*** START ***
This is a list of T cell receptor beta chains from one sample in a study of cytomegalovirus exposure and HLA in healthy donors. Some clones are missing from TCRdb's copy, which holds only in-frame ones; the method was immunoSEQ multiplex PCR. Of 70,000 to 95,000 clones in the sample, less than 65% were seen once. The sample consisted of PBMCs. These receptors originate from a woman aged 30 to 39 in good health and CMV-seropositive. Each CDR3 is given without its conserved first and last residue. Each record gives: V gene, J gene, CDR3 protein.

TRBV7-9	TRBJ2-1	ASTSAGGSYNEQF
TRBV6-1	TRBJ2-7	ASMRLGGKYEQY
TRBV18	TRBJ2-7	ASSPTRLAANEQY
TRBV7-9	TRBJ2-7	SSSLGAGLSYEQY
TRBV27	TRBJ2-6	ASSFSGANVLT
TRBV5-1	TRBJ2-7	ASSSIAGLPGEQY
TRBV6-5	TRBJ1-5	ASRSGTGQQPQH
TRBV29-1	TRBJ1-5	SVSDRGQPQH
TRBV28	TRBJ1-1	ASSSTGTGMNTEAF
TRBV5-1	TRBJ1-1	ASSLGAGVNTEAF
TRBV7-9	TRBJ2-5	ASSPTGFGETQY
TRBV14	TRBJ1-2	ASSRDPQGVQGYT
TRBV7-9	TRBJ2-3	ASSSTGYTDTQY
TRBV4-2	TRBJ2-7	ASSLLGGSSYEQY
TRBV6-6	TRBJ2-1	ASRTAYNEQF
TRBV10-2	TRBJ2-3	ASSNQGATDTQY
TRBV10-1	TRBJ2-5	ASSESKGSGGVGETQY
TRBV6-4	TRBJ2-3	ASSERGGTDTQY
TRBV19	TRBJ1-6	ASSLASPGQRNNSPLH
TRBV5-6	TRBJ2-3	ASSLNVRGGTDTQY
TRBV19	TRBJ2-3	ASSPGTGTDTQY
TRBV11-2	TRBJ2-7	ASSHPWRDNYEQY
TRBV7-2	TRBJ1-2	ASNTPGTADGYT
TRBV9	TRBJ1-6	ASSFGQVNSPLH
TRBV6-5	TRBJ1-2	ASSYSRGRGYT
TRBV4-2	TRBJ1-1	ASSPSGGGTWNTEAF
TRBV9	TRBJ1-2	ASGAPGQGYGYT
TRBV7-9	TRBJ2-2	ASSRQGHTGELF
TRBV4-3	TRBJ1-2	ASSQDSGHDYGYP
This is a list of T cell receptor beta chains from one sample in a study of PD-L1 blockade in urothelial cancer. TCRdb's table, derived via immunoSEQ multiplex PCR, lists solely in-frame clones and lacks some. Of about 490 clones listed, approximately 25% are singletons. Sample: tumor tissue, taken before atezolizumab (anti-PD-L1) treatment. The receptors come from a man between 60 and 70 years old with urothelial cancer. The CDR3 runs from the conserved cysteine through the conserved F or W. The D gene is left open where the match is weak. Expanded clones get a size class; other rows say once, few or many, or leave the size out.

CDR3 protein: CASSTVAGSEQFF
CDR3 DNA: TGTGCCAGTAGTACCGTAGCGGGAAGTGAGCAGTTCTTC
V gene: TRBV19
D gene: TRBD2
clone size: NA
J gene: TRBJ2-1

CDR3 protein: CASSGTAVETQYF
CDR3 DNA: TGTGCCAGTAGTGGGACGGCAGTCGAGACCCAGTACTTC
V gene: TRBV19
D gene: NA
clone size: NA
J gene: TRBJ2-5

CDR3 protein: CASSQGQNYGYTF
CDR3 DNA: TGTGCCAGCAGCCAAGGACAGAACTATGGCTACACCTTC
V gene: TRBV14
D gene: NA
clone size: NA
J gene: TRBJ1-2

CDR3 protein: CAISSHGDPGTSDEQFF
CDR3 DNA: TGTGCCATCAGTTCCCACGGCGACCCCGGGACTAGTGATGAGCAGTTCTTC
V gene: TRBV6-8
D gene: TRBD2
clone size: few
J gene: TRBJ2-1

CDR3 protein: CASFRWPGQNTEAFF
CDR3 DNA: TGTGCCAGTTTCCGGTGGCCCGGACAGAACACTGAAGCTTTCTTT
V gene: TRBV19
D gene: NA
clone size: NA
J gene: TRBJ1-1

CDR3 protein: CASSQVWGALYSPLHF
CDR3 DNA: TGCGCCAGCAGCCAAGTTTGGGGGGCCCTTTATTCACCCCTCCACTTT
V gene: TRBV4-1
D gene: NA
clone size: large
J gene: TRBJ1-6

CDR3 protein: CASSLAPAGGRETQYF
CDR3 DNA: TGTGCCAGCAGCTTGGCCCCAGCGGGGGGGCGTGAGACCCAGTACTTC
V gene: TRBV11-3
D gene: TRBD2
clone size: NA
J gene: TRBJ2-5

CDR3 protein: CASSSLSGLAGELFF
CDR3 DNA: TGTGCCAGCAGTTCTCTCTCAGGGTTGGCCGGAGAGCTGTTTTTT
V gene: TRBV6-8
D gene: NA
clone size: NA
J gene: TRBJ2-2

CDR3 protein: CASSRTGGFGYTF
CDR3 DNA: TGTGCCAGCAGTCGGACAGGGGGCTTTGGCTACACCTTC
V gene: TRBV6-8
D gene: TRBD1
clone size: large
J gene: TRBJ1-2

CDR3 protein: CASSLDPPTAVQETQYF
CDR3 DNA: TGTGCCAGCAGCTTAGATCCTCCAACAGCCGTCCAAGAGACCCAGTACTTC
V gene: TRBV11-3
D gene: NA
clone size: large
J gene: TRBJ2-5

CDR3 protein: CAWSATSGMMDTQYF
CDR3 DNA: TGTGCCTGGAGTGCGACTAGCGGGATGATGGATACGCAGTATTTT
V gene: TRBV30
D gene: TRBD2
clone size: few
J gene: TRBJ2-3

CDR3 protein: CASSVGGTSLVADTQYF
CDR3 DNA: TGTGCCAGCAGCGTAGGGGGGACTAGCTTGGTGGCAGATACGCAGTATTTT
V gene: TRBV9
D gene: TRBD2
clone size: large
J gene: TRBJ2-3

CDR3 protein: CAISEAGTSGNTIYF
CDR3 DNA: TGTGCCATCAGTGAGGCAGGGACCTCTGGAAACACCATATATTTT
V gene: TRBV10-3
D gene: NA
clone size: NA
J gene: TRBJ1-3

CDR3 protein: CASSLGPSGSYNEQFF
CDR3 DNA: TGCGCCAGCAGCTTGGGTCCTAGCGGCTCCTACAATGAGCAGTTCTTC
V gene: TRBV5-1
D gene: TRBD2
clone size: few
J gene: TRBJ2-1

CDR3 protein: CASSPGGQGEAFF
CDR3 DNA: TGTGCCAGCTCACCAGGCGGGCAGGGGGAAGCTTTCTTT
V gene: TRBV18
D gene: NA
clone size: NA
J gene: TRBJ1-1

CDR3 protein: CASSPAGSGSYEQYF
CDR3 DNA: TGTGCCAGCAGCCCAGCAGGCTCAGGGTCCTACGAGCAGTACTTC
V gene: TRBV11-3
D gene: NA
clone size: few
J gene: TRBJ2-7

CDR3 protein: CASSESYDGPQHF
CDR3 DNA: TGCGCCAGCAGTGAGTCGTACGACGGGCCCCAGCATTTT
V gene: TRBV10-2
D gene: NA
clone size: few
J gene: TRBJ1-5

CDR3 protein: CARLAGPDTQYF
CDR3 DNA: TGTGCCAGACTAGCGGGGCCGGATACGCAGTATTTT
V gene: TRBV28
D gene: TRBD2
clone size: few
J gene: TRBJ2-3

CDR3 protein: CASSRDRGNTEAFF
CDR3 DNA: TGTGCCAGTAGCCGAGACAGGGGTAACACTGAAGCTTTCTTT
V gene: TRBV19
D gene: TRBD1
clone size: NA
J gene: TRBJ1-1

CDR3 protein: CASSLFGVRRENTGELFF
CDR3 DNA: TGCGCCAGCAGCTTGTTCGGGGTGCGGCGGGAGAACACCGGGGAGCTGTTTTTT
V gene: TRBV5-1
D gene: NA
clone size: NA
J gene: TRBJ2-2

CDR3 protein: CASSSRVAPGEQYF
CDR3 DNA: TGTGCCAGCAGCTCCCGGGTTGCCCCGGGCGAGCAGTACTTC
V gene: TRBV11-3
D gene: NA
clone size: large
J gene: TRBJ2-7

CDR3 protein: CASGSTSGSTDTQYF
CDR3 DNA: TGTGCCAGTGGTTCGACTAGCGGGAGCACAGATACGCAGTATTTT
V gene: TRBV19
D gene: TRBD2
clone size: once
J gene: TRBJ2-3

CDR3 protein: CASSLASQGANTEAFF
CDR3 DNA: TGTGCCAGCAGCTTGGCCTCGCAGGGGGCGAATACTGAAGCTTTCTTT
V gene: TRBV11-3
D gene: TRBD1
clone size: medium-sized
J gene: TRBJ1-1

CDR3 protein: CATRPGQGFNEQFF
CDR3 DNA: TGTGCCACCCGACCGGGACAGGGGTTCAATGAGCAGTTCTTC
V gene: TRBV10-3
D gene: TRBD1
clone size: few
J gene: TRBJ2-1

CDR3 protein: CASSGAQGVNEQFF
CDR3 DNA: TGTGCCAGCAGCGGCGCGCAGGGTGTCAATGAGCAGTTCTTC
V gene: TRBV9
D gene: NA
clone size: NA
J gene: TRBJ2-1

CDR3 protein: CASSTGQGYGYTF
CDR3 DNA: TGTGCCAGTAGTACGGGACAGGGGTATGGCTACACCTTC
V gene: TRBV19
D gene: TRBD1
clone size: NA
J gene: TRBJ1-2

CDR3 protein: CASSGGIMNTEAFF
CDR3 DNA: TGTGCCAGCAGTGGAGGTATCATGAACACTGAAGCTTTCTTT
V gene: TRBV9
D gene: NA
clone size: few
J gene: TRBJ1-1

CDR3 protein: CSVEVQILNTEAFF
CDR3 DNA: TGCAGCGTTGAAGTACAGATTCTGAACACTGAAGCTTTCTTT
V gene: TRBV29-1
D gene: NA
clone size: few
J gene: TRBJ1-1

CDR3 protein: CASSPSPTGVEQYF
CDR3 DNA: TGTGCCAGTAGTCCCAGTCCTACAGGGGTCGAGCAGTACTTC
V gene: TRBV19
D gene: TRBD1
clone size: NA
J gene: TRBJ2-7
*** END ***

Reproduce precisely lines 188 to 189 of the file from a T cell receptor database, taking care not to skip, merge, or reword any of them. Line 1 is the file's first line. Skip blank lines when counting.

CDR3 protein: CASSGGIMNTEAFF
CDR3 DNA: TGTGCCAGCAGTGGAGGTATCATGAACACTGAAGCTTTCTTT